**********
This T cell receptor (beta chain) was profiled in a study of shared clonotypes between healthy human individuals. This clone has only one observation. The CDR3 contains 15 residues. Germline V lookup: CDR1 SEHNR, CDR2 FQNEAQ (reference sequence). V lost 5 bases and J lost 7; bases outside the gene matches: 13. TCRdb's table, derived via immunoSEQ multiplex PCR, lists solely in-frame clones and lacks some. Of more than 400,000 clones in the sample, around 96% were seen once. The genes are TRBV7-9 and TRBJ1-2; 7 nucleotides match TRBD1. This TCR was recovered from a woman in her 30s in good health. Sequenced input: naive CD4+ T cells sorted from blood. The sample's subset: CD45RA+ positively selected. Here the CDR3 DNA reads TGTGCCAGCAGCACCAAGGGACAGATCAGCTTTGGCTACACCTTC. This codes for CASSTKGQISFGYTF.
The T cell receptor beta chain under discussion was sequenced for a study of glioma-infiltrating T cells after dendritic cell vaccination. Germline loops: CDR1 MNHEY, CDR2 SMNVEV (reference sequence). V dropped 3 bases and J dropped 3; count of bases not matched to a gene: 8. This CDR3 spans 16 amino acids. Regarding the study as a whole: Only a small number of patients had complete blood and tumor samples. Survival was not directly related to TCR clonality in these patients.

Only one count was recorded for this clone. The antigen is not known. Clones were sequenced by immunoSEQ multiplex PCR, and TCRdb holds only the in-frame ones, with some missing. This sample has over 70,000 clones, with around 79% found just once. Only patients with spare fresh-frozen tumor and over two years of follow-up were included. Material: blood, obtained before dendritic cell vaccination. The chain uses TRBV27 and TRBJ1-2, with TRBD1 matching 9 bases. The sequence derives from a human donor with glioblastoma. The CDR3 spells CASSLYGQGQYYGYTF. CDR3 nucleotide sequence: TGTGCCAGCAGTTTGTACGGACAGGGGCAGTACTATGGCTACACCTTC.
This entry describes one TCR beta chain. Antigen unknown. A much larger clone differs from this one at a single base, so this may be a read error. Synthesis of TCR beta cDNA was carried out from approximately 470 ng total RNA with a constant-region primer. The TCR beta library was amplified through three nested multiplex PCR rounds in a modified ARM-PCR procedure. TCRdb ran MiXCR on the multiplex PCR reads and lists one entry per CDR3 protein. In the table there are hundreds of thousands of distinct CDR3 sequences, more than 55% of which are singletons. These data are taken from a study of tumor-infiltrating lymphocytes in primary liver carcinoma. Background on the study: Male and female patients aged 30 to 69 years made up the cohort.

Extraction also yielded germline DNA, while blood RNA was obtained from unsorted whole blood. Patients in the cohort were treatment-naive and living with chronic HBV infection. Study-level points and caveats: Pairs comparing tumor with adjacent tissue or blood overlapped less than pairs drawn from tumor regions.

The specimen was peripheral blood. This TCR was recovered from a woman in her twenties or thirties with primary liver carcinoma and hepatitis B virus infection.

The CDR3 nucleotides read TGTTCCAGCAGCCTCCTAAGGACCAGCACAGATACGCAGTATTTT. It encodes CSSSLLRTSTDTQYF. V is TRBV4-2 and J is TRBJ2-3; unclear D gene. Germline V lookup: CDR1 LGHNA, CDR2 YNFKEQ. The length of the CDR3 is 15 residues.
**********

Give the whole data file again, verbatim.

This T cell receptor (beta chain) was profiled in a study of shared clonotypes between healthy human individuals. This clone has only one observation. The CDR3 contains 15 residues. Germline V lookup: CDR1 SEHNR, CDR2 FQNEAQ (reference sequence). V lost 5 bases and J lost 7; bases outside the gene matches: 13. TCRdb's table, derived via immunoSEQ multiplex PCR, lists solely in-frame clones and lacks some. Of more than 400,000 clones in the sample, around 96% were seen once. The genes are TRBV7-9 and TRBJ1-2; 7 nucleotides match TRBD1. This TCR was recovered from a woman in her 30s in good health. Sequenced input: naive CD4+ T cells sorted from blood. The sample's subset: CD45RA+ positively selected. Here the CDR3 DNA reads TGTGCCAGCAGCACCAAGGGACAGATCAGCTTTGGCTACACCTTC. This codes for CASSTKGQISFGYTF.
The T cell receptor beta chain under discussion was sequenced for a study of glioma-infiltrating T cells after dendritic cell vaccination. Germline loops: CDR1 MNHEY, CDR2 SMNVEV (reference sequence). V dropped 3 bases and J dropped 3; count of bases not matched to a gene: 8. This CDR3 spans 16 amino acids. Regarding the study as a whole: Only a small number of patients had complete blood and tumor samples. Survival was not directly related to TCR clonality in these patients.

Only one count was recorded for this clone. The antigen is not known. Clones were sequenced by immunoSEQ multiplex PCR, and TCRdb holds only the in-frame ones, with some missing. This sample has over 70,000 clones, with around 79% found just once. Only patients with spare fresh-frozen tumor and over two years of follow-up were included. Material: blood, obtained before dendritic cell vaccination. The chain uses TRBV27 and TRBJ1-2, with TRBD1 matching 9 bases. The sequence derives from a human donor with glioblastoma. The CDR3 spells CASSLYGQGQYYGYTF. CDR3 nucleotide sequence: TGTGCCAGCAGTTTGTACGGACAGGGGCAGTACTATGGCTACACCTTC.
This entry describes one TCR beta chain. Antigen unknown. A much larger clone differs from this one at a single base, so this may be a read error. Synthesis of TCR beta cDNA was carried out from approximately 470 ng total RNA with a constant-region primer. The TCR beta library was amplified through three nested multiplex PCR rounds in a modified ARM-PCR procedure. TCRdb ran MiXCR on the multiplex PCR reads and lists one entry per CDR3 protein. In the table there are hundreds of thousands of distinct CDR3 sequences, more than 55% of which are singletons. These data are taken from a study of tumor-infiltrating lymphocytes in primary liver carcinoma. Background on the study: Male and female patients aged 30 to 69 years made up the cohort.

Extraction also yielded germline DNA, while blood RNA was obtained from unsorted whole blood. Patients in the cohort were treatment-naive and living with chronic HBV infection. Study-level points and caveats: Pairs comparing tumor with adjacent tissue or blood overlapped less than pairs drawn from tumor regions.

The specimen was peripheral blood. This TCR was recovered from a woman in her twenties or thirties with primary liver carcinoma and hepatitis B virus infection.

The CDR3 nucleotides read TGTTCCAGCAGCCTCCTAAGGACCAGCACAGATACGCAGTATTTT. It encodes CSSSLLRTSTDTQYF. V is TRBV4-2 and J is TRBJ2-3; unclear D gene. Germline V lookup: CDR1 LGHNA, CDR2 YNFKEQ. The length of the CDR3 is 15 residues.